Neither Babbio nor other Verizon executives would be precise about actual job cuts except to say they are in the thousands. In Florida, where Verizon has laid off workers in data services and other areas, the job count is still at the premerger level of 14,000 with hires in fast-growing areas countering the cuts.
Babbio thinks morale is bolstered by a new union contract last fall and a new pension plan and retiree benefits adopted last month.
Ezra Singer, who heads the company's human-resources unit, insists the new plan was "not a cost-cutting exercise" but an attempt to take the best of GTE and Bell Atlantic and improve upon it.
The old GTE savings plan, for instance, matched 75 cents on the dollar for the first 6 percent of an employee's salary invested; now the match is 83 cents on the dollar for the first 6 percent.
"This benefits program really puts Verizon at the top among the largest companies in America," Singer said. "The feedback we've gotten from former GTE (employees) has been very positive."
Not all employee representatives are so enamored.
The Communications Workers of America, known as the CWA, accuses Verizon of obscuring the number of jobs cut so far and blocking attempts to organize union representation for Verizon Wireless employees.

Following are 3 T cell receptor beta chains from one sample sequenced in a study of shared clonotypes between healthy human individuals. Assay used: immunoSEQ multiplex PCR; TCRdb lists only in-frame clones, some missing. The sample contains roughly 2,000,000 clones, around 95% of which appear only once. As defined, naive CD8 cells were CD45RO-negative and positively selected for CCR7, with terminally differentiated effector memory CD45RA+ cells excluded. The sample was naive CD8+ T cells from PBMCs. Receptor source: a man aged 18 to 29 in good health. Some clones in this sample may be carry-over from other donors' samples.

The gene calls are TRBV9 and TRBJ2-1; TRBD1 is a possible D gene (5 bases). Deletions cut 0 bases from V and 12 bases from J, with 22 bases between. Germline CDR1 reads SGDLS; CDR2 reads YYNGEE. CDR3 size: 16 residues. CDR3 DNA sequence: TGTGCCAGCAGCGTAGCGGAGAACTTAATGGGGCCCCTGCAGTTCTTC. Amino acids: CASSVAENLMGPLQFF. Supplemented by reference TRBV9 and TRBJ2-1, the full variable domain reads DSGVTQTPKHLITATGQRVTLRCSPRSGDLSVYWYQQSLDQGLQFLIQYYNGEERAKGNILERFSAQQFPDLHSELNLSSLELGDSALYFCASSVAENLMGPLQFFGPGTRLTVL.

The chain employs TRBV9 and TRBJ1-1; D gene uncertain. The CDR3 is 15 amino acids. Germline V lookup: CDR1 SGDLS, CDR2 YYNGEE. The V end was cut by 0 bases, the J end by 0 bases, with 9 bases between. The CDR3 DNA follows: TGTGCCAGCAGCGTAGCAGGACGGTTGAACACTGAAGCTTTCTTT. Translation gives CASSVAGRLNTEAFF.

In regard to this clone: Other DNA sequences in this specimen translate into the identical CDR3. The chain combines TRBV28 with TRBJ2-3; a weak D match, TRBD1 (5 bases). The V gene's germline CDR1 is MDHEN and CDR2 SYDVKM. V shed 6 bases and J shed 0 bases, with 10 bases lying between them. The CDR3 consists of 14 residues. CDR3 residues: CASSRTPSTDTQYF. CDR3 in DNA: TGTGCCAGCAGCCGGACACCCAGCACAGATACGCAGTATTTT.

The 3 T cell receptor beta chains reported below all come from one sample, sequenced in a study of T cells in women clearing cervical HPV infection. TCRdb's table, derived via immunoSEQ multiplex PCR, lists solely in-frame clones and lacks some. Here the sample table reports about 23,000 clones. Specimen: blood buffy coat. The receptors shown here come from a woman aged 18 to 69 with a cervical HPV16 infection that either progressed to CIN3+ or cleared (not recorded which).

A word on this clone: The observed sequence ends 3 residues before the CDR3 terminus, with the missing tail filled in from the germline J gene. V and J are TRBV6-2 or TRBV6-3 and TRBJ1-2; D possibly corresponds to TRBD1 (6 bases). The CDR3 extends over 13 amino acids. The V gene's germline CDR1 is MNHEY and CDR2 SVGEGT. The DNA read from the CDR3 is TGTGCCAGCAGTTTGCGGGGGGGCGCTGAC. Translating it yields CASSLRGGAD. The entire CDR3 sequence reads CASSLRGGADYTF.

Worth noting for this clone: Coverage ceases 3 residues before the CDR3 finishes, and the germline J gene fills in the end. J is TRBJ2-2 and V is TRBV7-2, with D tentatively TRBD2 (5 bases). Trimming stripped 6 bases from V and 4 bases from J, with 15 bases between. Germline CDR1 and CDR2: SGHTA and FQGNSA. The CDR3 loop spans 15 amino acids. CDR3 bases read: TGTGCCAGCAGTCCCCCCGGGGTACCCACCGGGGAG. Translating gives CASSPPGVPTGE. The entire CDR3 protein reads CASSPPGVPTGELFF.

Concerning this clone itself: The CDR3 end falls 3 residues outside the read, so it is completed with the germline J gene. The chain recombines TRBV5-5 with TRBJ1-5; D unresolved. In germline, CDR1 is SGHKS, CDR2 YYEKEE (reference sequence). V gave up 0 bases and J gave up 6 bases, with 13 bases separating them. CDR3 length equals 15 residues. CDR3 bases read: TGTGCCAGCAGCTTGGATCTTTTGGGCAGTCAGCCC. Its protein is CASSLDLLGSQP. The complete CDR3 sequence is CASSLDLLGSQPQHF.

The CWA, which represents about 95,000 Verizon employees nationwide, applauded last year's strike settlement with Verizon for leading to improved job conditions, less forced overtime and more flexibility for call center workers.
But union spokesman Jeff Miller said the ongoing dispute over organizing Verizon Wireless workers overshadows such progress.
According to Miller, Verizon is violating a clause in the strike settlement in which the company vowed to remain neutral in organizing campaigns. "Look at their Web site and the kind of information they're putting up there kind of poisons the atmosphere for us," he said.
Babbio counters that Verizon is merely trying to provide employees with as much information as possible to make an informed decision. "I think the union has found it a little harder to organize than they expected," he said.
Satisfaction: Go figure
The merger's impact on customers is tougher to gauge.
Customer service, a bane of GTE and Bell Atlantic during different parts of the 1990s, has improved overall, according to regulators and observers.
The latest American Customer Satisfaction Index, done with Michigan State University, ranked Verizon just behind BellSouth in satisfaction scores and said it was the only local phone company to improve its score over the year. Morgan Stanley Dean Witter said Verizon had the highest customer satisfaction in data, local service and wireless, while Fortune magazine named Verizon the third-most admired telecommunications company.
In Florida, though, customer satisfaction is a bit more muddied.